Seemingly legitimate ratings have been posted through Reddit and Twitter. These ratings line up with the tease grades that Weiss mentions in one of its blog: Bitcoin (C+), Ethereum (B), Novacoin (D), Steemit (B-)– a full list of ratings can be found on Scribd.
Since the attack and fake reports the community is skeptical of new ratings. User’s through Twitter and other platforms are holding their judgments for only the Official Weiss release. Stating things like “It appears the Weiss website has been hacked.” and “Don’t take any ratings for granted, wait for the the official word from Weiss Ratings.”
The publication CoinSquare, released a statement following their ratings article to ease the community of doubts about the accurate ratings. The statement reads:
“Update: Coinsquare confirmed via telephone with Weiss Ratings that the ratings were released today (January 24th, 2018). Weiss further clarified, going against rumours, that their site was not hacked. Weiss also confirmed they own https://weisscryptocurrencyratings.com/ and their statement announcing the ratings is accurate.”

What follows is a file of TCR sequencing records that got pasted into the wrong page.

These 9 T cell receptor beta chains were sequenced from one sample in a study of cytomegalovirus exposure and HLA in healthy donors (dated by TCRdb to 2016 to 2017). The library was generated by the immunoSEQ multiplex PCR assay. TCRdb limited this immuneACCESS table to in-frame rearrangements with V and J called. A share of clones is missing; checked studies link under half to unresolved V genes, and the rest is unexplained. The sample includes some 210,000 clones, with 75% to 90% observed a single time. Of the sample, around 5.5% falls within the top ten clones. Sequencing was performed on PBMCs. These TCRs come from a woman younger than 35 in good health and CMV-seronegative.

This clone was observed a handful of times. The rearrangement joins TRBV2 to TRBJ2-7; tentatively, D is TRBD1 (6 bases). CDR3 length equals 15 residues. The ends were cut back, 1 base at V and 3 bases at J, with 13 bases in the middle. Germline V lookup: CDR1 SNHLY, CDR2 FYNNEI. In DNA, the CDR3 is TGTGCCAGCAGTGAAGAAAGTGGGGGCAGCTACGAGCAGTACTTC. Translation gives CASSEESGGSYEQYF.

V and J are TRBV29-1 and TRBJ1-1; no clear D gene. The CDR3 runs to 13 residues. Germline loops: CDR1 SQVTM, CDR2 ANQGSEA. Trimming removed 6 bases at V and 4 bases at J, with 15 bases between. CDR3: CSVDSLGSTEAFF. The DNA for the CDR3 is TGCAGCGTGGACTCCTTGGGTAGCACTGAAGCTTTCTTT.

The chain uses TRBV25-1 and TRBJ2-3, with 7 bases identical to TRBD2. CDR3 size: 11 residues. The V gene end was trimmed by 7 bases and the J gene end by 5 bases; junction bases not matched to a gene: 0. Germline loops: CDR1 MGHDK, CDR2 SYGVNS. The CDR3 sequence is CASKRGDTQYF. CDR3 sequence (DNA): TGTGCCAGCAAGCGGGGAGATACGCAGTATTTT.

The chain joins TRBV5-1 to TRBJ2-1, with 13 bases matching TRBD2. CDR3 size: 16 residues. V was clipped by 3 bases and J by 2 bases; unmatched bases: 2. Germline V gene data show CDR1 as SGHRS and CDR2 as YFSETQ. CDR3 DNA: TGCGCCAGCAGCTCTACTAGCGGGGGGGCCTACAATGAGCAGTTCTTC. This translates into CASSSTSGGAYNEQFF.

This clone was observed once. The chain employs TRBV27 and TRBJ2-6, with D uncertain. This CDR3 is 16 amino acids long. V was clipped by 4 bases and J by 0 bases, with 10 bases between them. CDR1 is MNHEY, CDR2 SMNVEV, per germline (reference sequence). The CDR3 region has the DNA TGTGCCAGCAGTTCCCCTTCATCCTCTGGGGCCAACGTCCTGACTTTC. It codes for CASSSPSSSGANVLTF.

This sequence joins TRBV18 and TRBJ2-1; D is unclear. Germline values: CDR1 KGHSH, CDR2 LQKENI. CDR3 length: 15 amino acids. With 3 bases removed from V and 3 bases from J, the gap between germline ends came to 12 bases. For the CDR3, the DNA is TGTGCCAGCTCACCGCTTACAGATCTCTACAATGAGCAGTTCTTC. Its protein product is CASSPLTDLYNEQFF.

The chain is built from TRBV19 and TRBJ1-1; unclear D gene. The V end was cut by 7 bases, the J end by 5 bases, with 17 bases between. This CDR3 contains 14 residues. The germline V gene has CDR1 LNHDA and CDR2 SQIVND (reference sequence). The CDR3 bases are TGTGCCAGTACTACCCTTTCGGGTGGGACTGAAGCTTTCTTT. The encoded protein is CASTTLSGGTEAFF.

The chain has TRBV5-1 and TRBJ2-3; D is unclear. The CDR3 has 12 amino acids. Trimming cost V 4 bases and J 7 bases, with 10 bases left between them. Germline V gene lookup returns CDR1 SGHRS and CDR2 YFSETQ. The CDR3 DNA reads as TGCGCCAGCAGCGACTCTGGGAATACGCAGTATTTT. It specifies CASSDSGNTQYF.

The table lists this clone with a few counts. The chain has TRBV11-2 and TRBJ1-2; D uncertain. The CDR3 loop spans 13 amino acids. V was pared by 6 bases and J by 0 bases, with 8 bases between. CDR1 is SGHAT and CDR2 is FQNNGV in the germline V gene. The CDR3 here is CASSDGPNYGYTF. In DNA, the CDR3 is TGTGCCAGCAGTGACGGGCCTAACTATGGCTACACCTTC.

According to the order page on Weiss’ cryptocurrency website, you can have full access to Weiss’ cryptocurrency ratings service for $468.
Dogecoin Foundation works with Ethereum co-founder Vitalik Buterin on DOGE staking
The Dogecoin Foundation, a non-profit organization behind the meme-based cryptocurrency Dogecoin (DOGE), is collaborating with Ethereum co-founder Vitalik Buterin on a staking mechanism.
On Thursday, the Dogecoin Foundation launched its Dogecoin Trailmap, a “dog-walk” that it promises to explore and which it believes would help contribute to Dogecoin’s success.
The Dogecoin Foundation is collaborating with Buterin on developing a “distinctly Doge” proposal for a “village staking” version of proof-of-stake (PoS).
The Dogecoin Foundation’s explanation implies that a modified version of Dogecoin would enable all Dogecoin users to stake their DOGE, resulting in extra tokens for supporting the network.
“[The PoS version] will allow everyone, not just the big players to participate in a way that rewards them for their contribution to running the network, and at the same time gives back to the whole community through charitable causes.”